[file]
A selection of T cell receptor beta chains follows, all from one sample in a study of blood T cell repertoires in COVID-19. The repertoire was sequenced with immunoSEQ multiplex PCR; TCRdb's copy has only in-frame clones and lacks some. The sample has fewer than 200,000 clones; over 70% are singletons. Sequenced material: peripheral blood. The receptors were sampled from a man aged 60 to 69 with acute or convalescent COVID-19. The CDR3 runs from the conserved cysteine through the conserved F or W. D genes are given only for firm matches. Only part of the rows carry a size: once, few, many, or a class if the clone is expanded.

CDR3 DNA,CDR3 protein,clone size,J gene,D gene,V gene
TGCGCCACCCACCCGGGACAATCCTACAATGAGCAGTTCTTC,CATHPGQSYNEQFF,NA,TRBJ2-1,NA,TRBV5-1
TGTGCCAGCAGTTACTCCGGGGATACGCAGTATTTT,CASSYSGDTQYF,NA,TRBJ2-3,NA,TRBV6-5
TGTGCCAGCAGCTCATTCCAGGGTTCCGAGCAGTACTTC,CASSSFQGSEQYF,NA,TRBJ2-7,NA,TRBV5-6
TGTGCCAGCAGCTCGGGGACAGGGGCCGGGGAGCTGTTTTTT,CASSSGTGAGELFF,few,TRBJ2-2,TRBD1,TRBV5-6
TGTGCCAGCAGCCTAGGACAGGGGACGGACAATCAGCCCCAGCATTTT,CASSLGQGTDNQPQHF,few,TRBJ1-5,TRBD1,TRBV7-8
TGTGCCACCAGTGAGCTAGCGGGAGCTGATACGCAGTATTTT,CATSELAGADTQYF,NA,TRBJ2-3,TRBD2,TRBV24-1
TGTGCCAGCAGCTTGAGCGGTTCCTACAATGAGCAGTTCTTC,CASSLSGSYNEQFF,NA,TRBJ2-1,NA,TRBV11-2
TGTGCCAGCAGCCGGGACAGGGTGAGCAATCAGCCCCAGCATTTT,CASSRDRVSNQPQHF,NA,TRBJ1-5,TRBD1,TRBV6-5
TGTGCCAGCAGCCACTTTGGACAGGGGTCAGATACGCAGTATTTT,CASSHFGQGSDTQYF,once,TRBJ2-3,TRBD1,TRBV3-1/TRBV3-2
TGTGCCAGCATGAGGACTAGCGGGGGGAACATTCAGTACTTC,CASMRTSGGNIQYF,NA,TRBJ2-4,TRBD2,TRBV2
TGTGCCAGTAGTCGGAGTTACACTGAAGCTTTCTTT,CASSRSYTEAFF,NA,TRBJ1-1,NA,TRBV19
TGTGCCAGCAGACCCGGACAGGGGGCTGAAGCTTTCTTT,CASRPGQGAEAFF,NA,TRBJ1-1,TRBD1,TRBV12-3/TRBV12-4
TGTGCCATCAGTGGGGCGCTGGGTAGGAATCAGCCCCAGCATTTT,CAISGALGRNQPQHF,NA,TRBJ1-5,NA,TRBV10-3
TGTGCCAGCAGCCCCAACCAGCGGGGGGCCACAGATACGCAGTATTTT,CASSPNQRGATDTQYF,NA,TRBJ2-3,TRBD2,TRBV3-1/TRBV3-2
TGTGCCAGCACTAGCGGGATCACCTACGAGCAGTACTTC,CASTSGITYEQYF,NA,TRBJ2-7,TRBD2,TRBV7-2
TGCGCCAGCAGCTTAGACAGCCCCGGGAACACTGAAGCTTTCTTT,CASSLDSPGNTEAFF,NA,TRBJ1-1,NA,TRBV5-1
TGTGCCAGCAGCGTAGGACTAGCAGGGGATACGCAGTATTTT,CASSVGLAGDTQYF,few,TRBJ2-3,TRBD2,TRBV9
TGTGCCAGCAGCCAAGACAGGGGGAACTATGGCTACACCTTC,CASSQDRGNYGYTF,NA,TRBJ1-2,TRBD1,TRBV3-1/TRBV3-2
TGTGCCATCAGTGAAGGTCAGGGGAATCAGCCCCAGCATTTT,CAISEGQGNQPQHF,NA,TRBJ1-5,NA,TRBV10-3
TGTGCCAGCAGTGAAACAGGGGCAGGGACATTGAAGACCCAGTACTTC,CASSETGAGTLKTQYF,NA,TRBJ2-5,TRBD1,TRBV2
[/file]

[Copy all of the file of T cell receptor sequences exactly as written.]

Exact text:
A selection of T cell receptor beta chains follows, all from one sample in a study of blood T cell repertoires in COVID-19. The repertoire was sequenced with immunoSEQ multiplex PCR; TCRdb's copy has only in-frame clones and lacks some. The sample has fewer than 200,000 clones; over 70% are singletons. Sequenced material: peripheral blood. The receptors were sampled from a man aged 60 to 69 with acute or convalescent COVID-19. The CDR3 runs from the conserved cysteine through the conserved F or W. D genes are given only for firm matches. Only part of the rows carry a size: once, few, many, or a class if the clone is expanded.

CDR3 DNA,CDR3 protein,clone size,J gene,D gene,V gene
TGCGCCACCCACCCGGGACAATCCTACAATGAGCAGTTCTTC,CATHPGQSYNEQFF,NA,TRBJ2-1,NA,TRBV5-1
TGTGCCAGCAGTTACTCCGGGGATACGCAGTATTTT,CASSYSGDTQYF,NA,TRBJ2-3,NA,TRBV6-5
TGTGCCAGCAGCTCATTCCAGGGTTCCGAGCAGTACTTC,CASSSFQGSEQYF,NA,TRBJ2-7,NA,TRBV5-6
TGTGCCAGCAGCTCGGGGACAGGGGCCGGGGAGCTGTTTTTT,CASSSGTGAGELFF,few,TRBJ2-2,TRBD1,TRBV5-6
TGTGCCAGCAGCCTAGGACAGGGGACGGACAATCAGCCCCAGCATTTT,CASSLGQGTDNQPQHF,few,TRBJ1-5,TRBD1,TRBV7-8
TGTGCCACCAGTGAGCTAGCGGGAGCTGATACGCAGTATTTT,CATSELAGADTQYF,NA,TRBJ2-3,TRBD2,TRBV24-1
TGTGCCAGCAGCTTGAGCGGTTCCTACAATGAGCAGTTCTTC,CASSLSGSYNEQFF,NA,TRBJ2-1,NA,TRBV11-2
TGTGCCAGCAGCCGGGACAGGGTGAGCAATCAGCCCCAGCATTTT,CASSRDRVSNQPQHF,NA,TRBJ1-5,TRBD1,TRBV6-5
TGTGCCAGCAGCCACTTTGGACAGGGGTCAGATACGCAGTATTTT,CASSHFGQGSDTQYF,once,TRBJ2-3,TRBD1,TRBV3-1/TRBV3-2
TGTGCCAGCATGAGGACTAGCGGGGGGAACATTCAGTACTTC,CASMRTSGGNIQYF,NA,TRBJ2-4,TRBD2,TRBV2
TGTGCCAGTAGTCGGAGTTACACTGAAGCTTTCTTT,CASSRSYTEAFF,NA,TRBJ1-1,NA,TRBV19
TGTGCCAGCAGACCCGGACAGGGGGCTGAAGCTTTCTTT,CASRPGQGAEAFF,NA,TRBJ1-1,TRBD1,TRBV12-3/TRBV12-4
TGTGCCATCAGTGGGGCGCTGGGTAGGAATCAGCCCCAGCATTTT,CAISGALGRNQPQHF,NA,TRBJ1-5,NA,TRBV10-3
TGTGCCAGCAGCCCCAACCAGCGGGGGGCCACAGATACGCAGTATTTT,CASSPNQRGATDTQYF,NA,TRBJ2-3,TRBD2,TRBV3-1/TRBV3-2
TGTGCCAGCACTAGCGGGATCACCTACGAGCAGTACTTC,CASTSGITYEQYF,NA,TRBJ2-7,TRBD2,TRBV7-2
TGCGCCAGCAGCTTAGACAGCCCCGGGAACACTGAAGCTTTCTTT,CASSLDSPGNTEAFF,NA,TRBJ1-1,NA,TRBV5-1
TGTGCCAGCAGCGTAGGACTAGCAGGGGATACGCAGTATTTT,CASSVGLAGDTQYF,few,TRBJ2-3,TRBD2,TRBV9
TGTGCCAGCAGCCAAGACAGGGGGAACTATGGCTACACCTTC,CASSQDRGNYGYTF,NA,TRBJ1-2,TRBD1,TRBV3-1/TRBV3-2
TGTGCCATCAGTGAAGGTCAGGGGAATCAGCCCCAGCATTTT,CAISEGQGNQPQHF,NA,TRBJ1-5,NA,TRBV10-3
TGTGCCAGCAGTGAAACAGGGGCAGGGACATTGAAGACCCAGTACTTC,CASSETGAGTLKTQYF,NA,TRBJ2-5,TRBD1,TRBV2